Authors: Or Katz, Principal Lead Security Researcher, Akamai; Raviv Perets, Senior Security Researcher, Akamai; Guy Matzliach, Security Researcher, Akamai
Recently, we have seen large-scale botnets used to execute attacks rarely seen in the past. These botnets incorporate new features and have bigger capabilities. How do these botnets remain resilient to detection?
Fast Flux is a DNS technique used by botnets to hide various types of malicious activities, such as phishing, web proxying, malware delivery, and malware communication, behind an ever-changing network of compromised hosts acting as proxies. The Fast Flux network concept was first introduced in 2006, with the emergence of Storm Worm malware variants. The Fast Flux network is typically used to make the communication between malware and its command and control server (C&C) more resistant to discovery. Akamai's Enterprise Threat Protector (ETP) Research Team has analyzed sophisticated botnet infrastructure that leverages Fast Flux techniques including domains, nameservers, and IP address changes. Figure 1 shows an overview of such a network, which can also be referred to as a form of bulletproof hosting, that hosts various malicious services. These networks empower bad actors to execute attack campaigns by utilizing network capabilities to host malware binaries, proxy communication to C&C servers, phishing websites, or proxy attacks on websites across the Internet.
Akamai's high visibility to both web and enterprise traffic gave us the ability to get new and unique insights on the behavior of such Fast Flux networks.
According to our research, we were able to track a botnet that is using Fast Flux techniques with more than 14,000 IP addresses associated with it, with most of the IP addresses originating from eastern Europe. Some of the associated IP addresses are in address space that is assigned to Fortune 100 companies. These addresses are most likely used by the Fast Flux network owner as spoofed entities and are not genuine members of the Fast Flux network. This allows the botnet to inherit the reputation of the Fortune 100 companies.
This research includes an in-depth analysis of the discovered Fast Flux network, and presents:
How network fluxing is using domains, IP addresses, and even nameservers to become resistant to discovery
How a Fast Flux network is being segregated to different sub-networks based on the offered malicious service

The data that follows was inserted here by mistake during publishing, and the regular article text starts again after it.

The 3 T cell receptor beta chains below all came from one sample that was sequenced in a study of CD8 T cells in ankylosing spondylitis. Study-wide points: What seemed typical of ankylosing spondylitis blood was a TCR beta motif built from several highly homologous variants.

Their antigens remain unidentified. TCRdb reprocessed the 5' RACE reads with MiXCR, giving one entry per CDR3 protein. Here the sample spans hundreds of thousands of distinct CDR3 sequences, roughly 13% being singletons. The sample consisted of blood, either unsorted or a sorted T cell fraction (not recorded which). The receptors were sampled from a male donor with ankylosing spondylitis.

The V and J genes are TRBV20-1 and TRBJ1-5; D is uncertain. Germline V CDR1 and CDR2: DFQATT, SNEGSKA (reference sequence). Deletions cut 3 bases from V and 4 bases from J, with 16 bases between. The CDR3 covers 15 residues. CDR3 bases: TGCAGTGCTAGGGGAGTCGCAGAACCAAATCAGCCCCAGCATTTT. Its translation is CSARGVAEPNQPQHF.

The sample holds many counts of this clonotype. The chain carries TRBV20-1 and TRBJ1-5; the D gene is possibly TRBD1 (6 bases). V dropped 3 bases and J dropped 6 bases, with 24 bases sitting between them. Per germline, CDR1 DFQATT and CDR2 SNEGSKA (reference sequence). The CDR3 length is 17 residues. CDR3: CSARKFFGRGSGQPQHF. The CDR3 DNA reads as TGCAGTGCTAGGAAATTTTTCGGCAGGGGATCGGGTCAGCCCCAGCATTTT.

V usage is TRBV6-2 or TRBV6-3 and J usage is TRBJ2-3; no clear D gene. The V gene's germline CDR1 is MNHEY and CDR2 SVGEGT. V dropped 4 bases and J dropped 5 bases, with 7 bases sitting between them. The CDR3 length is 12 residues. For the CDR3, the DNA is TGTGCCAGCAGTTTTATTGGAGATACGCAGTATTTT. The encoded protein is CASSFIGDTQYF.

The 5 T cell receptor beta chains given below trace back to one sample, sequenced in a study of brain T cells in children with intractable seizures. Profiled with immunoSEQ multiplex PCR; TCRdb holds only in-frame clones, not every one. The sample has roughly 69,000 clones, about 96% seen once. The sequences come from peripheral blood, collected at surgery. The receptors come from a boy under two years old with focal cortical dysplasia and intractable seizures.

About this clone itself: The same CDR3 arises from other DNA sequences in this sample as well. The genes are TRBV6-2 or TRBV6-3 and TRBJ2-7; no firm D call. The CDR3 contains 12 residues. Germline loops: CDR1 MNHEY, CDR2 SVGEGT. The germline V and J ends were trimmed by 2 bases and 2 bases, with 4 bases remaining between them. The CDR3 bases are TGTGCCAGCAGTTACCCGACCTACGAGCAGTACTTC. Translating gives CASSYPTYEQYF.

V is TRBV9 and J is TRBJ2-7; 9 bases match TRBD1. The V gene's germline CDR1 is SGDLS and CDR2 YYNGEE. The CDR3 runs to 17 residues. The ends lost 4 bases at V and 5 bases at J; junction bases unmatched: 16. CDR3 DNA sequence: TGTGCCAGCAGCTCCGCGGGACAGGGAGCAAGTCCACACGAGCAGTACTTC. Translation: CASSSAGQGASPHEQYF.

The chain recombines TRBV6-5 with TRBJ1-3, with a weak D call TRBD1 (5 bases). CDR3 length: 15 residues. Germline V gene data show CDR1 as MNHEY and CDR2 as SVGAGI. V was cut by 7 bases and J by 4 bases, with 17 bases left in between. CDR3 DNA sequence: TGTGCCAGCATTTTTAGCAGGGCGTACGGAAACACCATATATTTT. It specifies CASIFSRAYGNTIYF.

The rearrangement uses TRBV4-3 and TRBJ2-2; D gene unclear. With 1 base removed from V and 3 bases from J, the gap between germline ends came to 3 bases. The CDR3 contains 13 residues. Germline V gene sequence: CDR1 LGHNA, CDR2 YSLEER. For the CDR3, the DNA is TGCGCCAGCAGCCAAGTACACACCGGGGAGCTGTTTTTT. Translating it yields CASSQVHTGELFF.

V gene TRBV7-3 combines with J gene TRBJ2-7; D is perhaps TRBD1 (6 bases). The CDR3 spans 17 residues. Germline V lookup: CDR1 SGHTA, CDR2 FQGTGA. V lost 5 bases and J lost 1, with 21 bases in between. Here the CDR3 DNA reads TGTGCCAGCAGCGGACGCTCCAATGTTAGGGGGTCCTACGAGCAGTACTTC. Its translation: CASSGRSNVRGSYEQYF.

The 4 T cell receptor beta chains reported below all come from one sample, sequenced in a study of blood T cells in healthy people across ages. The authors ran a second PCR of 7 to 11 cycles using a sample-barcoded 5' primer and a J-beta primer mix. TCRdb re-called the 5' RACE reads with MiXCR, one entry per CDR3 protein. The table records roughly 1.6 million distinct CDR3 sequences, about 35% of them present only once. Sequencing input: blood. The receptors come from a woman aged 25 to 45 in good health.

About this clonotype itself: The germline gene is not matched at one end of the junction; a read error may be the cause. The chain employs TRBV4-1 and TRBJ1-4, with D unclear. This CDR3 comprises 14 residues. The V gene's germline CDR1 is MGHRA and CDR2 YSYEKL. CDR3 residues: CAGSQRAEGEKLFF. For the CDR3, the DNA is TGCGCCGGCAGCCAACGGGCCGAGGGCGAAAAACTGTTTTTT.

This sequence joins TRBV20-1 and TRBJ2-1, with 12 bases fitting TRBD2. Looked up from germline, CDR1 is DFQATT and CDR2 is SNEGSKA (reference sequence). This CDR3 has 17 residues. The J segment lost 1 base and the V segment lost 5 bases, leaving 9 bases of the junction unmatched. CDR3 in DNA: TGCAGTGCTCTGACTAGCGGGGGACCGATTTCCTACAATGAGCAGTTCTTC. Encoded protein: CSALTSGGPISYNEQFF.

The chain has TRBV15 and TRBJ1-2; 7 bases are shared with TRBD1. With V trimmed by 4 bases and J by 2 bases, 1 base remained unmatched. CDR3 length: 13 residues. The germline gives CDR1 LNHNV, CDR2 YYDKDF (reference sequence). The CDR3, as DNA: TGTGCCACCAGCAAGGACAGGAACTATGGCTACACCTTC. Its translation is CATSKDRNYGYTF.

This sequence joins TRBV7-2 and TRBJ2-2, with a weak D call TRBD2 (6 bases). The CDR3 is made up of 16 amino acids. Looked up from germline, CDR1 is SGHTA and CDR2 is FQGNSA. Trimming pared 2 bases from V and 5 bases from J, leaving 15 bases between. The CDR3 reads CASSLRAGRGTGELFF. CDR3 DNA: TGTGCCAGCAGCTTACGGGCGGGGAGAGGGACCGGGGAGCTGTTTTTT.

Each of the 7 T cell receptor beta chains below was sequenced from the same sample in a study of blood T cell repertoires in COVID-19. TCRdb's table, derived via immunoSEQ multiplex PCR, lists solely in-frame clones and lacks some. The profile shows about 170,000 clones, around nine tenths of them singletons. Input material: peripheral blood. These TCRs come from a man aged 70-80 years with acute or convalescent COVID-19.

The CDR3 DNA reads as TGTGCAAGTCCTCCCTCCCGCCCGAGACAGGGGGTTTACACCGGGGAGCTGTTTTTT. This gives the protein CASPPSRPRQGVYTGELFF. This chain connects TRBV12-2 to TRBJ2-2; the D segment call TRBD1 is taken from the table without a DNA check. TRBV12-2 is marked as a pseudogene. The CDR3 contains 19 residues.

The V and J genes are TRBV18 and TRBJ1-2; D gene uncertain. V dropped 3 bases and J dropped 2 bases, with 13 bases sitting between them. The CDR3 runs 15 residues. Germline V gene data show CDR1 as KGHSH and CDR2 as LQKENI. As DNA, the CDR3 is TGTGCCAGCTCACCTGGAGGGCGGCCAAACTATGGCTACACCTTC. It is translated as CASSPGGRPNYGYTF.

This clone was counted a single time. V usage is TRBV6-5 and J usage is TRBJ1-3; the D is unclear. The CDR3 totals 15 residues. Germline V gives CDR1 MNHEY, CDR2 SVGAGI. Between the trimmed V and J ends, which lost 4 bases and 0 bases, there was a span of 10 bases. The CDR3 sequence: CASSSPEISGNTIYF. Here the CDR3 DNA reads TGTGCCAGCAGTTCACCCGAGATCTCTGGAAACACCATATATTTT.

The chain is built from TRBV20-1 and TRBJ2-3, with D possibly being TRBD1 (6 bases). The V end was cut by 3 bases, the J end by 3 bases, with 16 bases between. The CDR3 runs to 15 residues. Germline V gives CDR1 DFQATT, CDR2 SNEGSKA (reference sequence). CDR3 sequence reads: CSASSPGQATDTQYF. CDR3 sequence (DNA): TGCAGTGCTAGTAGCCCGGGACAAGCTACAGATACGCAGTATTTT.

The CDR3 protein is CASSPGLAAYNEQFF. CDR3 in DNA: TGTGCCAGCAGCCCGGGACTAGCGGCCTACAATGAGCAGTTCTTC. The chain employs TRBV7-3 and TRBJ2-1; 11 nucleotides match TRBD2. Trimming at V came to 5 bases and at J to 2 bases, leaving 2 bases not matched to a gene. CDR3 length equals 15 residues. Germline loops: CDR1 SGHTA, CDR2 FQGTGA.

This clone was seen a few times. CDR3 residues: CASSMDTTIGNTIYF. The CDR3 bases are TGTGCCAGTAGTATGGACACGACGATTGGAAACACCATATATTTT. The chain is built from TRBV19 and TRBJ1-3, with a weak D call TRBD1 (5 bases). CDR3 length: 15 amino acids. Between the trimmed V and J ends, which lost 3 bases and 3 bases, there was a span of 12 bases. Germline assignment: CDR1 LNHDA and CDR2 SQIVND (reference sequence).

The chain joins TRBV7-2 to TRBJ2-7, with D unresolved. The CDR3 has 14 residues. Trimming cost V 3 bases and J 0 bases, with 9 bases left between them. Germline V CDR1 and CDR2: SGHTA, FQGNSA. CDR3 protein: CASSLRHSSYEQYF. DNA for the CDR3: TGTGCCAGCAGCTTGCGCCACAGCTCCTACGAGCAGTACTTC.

How the analyzed Fast Flux Network offers services such as malware communication (proxying) and hosting malware binaries, websites that sell various stolen credentials, and phishing websites
How web attacks such as web scraping and credential abuse go through the Fast Flux network
How to detect and defend against such networks
Figure 1: High-level architecture overview of the Fast Flux network and associated threat landscape
Fast Flux Network - Overview
While analyzing DNS communication to suspicious domains, Akamai's Cloud Security Intelligence (CSI) platform collected data that allowed our team to identify a large-scale Fast Flux network with more than 14,000 associated IP addresses.
In order to better detect and track such networks, we performed an in-depth analysis:
Across various data sources, including web and DNS traffic, passive DNS, WHOIS history, Shodan.io, and malware analysis
Using data science tools and techniques such as network graphs, similarity learning, and heatmaps
In order to understand the boundaries and relations between the network entities, an undirected network graph was created (see Figure 2). The graph represents the following entities and relations between them: domains (shown in red), IP addresses (purple), and nameservers (green). The inspected network is composed of two sub-networks sharing a strong relation. These sub-networks are connected based on the similarity between their shared IP addresses associated with different nameservers.
Figure 2: Graph network of Fast Flux domains, associated IP addresses, and associated nameservers
Continue reading more about the primary characteristics of Fast Flux networks in Part Two.